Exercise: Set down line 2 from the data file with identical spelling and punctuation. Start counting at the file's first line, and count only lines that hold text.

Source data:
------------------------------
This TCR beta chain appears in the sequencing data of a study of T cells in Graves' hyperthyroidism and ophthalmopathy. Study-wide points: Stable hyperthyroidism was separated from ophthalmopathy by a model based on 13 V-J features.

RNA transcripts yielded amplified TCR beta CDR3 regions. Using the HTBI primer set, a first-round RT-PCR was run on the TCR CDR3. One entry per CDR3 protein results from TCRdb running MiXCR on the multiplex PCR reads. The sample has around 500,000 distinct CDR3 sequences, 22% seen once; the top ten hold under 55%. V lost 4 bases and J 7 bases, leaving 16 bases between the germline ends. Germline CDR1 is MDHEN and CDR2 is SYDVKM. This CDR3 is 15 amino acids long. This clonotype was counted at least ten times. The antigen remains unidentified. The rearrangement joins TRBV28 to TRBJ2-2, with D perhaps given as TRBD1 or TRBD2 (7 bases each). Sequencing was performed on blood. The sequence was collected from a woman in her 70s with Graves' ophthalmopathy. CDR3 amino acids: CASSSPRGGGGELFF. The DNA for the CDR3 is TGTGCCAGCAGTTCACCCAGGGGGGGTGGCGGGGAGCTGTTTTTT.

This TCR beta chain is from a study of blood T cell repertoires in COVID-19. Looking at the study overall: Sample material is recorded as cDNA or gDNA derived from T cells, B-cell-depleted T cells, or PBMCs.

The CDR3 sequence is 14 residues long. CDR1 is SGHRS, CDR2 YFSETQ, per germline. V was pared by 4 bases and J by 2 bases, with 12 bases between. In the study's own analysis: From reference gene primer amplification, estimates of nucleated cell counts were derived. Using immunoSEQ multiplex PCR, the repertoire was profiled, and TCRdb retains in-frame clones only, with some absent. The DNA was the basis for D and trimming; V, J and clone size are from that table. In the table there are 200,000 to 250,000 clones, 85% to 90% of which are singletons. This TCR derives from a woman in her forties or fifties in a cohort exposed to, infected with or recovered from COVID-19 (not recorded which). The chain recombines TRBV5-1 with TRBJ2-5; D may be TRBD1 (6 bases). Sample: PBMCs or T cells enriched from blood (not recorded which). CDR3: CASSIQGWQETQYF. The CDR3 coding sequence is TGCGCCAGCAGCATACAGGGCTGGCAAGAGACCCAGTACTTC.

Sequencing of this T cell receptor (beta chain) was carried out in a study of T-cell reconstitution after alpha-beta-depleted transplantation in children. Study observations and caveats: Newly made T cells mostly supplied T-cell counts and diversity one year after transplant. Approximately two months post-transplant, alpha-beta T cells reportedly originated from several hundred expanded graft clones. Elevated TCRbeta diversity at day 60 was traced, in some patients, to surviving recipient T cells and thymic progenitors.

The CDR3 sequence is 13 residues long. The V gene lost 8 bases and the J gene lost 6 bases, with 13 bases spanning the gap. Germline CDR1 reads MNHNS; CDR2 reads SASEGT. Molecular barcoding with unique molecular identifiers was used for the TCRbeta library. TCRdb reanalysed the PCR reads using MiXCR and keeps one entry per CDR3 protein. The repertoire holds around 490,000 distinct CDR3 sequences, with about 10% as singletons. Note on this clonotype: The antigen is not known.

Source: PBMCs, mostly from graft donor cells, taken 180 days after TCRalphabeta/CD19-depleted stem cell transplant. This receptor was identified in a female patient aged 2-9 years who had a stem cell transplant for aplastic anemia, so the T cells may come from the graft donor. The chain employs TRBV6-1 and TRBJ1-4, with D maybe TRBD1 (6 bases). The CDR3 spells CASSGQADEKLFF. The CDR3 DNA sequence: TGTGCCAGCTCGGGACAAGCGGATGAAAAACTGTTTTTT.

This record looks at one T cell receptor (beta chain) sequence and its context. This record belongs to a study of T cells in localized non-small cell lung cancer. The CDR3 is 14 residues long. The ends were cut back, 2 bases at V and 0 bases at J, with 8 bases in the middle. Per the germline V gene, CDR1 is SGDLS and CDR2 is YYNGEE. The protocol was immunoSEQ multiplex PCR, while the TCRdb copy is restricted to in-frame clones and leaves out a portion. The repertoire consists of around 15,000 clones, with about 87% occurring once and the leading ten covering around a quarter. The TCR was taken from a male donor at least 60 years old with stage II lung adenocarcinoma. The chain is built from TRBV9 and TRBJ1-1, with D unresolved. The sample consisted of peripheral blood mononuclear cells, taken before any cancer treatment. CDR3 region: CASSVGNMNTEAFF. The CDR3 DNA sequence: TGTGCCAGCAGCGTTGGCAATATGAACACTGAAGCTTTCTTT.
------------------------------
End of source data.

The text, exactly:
RNA transcripts yielded amplified TCR beta CDR3 regions. Using the HTBI primer set, a first-round RT-PCR was run on the TCR CDR3. One entry per CDR3 protein results from TCRdb running MiXCR on the multiplex PCR reads. The sample has around 500,000 distinct CDR3 sequences, 22% seen once; the top ten hold under 55%. V lost 4 bases and J 7 bases, leaving 16 bases between the germline ends. Germline CDR1 is MDHEN and CDR2 is SYDVKM. This CDR3 is 15 amino acids long. This clonotype was counted at least ten times. The antigen remains unidentified. The rearrangement joins TRBV28 to TRBJ2-2, with D perhaps given as TRBD1 or TRBD2 (7 bases each). Sequencing was performed on blood. The sequence was collected from a woman in her 70s with Graves' ophthalmopathy. CDR3 amino acids: CASSSPRGGGGELFF. The DNA for the CDR3 is TGTGCCAGCAGTTCACCCAGGGGGGGTGGCGGGGAGCTGTTTTTT.